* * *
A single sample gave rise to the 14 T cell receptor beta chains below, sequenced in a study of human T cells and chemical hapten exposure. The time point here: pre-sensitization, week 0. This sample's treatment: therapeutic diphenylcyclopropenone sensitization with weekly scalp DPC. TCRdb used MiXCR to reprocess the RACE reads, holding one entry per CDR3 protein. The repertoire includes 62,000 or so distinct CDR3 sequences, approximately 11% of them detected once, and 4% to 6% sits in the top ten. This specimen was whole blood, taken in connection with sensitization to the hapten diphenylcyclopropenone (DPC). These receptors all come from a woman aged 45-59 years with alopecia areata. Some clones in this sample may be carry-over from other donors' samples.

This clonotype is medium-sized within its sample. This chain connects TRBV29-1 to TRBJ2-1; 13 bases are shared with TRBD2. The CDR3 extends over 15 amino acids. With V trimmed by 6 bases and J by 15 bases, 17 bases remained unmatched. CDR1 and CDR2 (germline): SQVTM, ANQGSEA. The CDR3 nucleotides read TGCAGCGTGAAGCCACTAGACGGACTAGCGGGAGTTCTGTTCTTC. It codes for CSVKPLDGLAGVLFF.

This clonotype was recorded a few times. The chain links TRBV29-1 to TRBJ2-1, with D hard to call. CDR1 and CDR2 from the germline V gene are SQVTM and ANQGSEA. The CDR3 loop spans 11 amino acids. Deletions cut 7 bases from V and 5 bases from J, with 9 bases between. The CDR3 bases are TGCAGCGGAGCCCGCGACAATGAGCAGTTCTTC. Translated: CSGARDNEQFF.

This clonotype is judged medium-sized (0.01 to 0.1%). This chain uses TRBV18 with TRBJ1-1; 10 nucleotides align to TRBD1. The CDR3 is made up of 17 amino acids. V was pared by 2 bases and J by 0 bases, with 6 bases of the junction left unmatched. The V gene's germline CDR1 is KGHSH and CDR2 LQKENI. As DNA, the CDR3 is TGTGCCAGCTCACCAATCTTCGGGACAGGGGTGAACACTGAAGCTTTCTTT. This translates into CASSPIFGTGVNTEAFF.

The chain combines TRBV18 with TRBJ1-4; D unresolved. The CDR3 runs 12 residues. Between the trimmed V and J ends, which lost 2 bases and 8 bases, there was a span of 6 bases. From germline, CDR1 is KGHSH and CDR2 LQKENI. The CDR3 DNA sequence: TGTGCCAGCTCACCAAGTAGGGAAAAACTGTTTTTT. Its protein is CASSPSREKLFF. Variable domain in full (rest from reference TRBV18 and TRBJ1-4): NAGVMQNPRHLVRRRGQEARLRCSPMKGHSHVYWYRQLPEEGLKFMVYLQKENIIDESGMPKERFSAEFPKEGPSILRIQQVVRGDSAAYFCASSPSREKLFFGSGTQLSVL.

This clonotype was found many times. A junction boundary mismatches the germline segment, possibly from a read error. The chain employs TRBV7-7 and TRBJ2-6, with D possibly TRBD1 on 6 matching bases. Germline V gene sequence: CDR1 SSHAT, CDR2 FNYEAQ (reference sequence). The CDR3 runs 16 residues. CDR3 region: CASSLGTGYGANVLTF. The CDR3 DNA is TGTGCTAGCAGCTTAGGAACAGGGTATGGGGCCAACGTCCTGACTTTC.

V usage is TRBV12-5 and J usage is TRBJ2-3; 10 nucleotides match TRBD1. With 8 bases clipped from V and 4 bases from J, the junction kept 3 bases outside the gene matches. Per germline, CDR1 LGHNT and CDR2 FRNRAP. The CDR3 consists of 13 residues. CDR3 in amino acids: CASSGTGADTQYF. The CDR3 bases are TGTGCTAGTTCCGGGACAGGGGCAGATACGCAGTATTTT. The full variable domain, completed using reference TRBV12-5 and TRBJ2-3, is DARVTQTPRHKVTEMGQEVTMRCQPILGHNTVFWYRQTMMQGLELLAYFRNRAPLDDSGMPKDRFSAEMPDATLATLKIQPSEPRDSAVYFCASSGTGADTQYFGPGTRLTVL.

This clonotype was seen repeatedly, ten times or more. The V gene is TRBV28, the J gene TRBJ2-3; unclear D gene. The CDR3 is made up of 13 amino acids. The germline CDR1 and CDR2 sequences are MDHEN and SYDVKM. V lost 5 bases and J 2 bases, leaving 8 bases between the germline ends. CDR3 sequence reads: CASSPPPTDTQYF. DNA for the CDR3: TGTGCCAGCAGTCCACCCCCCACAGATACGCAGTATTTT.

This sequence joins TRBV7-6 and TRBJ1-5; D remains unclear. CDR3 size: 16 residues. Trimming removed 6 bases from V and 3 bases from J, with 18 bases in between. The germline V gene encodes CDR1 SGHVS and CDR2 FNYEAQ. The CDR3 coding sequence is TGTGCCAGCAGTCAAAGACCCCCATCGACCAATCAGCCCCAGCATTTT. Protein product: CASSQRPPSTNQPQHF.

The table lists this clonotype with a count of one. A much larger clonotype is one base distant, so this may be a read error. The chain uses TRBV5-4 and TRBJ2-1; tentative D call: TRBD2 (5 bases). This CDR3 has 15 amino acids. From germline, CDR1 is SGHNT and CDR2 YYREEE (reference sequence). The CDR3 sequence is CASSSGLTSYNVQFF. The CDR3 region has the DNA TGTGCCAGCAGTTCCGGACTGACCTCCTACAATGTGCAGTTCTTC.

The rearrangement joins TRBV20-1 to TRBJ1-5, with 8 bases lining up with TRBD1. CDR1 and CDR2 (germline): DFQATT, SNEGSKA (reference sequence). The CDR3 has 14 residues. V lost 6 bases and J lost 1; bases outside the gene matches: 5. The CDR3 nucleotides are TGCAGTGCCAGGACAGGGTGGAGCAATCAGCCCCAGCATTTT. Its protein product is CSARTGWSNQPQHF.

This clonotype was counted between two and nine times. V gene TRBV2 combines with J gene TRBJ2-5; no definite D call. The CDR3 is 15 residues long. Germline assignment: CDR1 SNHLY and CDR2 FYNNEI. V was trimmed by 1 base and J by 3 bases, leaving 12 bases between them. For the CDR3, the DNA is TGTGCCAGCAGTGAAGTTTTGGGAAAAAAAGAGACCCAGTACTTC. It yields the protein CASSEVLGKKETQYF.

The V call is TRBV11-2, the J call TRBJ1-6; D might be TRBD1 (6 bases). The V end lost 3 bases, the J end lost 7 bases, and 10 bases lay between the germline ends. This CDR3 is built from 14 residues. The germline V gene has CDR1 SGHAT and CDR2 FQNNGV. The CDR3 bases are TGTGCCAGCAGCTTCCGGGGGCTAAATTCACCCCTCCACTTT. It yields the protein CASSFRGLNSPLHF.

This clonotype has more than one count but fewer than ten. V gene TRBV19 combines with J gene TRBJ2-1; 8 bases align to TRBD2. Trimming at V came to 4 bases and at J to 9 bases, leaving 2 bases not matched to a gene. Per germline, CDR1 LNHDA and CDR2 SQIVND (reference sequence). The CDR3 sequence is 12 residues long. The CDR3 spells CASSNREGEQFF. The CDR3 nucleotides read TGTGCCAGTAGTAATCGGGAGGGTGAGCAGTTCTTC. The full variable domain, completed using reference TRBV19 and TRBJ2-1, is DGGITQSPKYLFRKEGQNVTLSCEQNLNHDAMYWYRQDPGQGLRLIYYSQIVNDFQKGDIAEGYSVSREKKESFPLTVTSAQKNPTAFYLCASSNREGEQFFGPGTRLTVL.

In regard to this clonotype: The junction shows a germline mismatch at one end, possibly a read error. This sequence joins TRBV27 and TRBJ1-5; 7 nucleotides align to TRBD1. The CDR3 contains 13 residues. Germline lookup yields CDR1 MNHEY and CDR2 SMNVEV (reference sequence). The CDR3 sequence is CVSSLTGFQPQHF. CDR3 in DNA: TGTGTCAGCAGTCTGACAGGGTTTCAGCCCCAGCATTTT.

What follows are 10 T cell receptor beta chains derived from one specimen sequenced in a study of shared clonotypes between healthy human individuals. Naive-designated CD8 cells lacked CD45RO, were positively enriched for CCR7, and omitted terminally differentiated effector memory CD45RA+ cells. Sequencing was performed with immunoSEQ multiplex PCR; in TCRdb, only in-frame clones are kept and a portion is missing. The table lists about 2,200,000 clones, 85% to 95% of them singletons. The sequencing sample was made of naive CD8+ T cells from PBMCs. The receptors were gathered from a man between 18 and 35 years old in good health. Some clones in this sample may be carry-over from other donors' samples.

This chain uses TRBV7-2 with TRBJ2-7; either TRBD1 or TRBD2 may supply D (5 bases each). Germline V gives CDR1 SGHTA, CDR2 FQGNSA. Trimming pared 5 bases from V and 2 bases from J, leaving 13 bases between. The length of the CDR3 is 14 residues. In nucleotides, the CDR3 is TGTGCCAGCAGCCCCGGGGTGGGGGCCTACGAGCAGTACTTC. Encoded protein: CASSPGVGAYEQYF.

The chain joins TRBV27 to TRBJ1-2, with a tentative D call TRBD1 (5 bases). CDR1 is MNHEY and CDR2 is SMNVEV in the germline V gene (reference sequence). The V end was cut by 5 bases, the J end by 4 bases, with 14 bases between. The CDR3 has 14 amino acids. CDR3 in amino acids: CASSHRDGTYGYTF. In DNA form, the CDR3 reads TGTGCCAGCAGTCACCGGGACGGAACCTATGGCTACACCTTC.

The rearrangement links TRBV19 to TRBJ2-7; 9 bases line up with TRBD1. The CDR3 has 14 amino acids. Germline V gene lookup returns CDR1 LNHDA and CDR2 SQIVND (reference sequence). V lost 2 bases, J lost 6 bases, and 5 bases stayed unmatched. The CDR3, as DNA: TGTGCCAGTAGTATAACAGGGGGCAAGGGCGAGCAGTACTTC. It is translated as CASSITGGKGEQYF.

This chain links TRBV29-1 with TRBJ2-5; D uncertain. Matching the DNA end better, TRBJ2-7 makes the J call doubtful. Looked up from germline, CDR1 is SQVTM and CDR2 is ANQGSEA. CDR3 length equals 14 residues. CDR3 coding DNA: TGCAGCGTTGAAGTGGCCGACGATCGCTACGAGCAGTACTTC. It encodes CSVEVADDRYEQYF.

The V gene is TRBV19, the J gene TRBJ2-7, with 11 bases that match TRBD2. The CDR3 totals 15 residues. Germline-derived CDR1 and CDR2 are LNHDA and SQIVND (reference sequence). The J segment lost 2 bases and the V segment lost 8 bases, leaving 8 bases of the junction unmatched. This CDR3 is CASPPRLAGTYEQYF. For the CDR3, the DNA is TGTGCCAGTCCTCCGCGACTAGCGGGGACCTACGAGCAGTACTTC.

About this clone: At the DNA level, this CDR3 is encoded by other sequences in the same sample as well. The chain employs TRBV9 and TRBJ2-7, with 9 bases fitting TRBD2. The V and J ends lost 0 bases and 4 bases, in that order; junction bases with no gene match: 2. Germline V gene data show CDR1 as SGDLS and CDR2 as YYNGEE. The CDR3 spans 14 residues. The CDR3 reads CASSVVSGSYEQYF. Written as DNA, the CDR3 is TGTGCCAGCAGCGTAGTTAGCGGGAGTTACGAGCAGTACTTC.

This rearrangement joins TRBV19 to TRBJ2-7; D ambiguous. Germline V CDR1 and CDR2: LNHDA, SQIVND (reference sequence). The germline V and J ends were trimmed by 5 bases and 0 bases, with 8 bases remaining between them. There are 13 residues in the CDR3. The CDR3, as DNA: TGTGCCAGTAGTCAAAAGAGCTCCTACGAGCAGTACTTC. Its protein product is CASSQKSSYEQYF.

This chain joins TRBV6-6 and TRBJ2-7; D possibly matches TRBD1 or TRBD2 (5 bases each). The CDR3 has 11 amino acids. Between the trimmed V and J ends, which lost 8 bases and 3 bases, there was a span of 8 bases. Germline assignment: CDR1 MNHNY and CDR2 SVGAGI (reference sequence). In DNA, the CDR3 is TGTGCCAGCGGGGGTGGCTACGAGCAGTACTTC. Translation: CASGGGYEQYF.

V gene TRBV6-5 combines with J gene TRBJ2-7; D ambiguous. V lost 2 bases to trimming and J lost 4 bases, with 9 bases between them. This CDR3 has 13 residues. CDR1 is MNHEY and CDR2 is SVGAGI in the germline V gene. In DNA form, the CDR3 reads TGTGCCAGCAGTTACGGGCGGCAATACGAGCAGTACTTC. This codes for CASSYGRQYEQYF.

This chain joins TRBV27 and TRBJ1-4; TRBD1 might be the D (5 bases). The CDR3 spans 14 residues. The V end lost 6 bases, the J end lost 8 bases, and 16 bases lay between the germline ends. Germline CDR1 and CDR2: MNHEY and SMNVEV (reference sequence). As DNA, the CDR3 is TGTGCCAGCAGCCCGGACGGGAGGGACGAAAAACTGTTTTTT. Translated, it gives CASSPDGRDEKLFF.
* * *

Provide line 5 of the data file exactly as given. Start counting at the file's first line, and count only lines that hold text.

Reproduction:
The chain combines TRBV18 with TRBJ1-4; D unresolved. The CDR3 runs 12 residues. Between the trimmed V and J ends, which lost 2 bases and 8 bases, there was a span of 6 bases. From germline, CDR1 is KGHSH and CDR2 LQKENI. The CDR3 DNA sequence: TGTGCCAGCTCACCAAGTAGGGAAAAACTGTTTTTT. Its protein is CASSPSREKLFF. Variable domain in full (rest from reference TRBV18 and TRBJ1-4): NAGVMQNPRHLVRRRGQEARLRCSPMKGHSHVYWYRQLPEEGLKFMVYLQKENIIDESGMPKERFSAEFPKEGPSILRIQQVVRGDSAAYFCASSPSREKLFFGSGTQLSVL.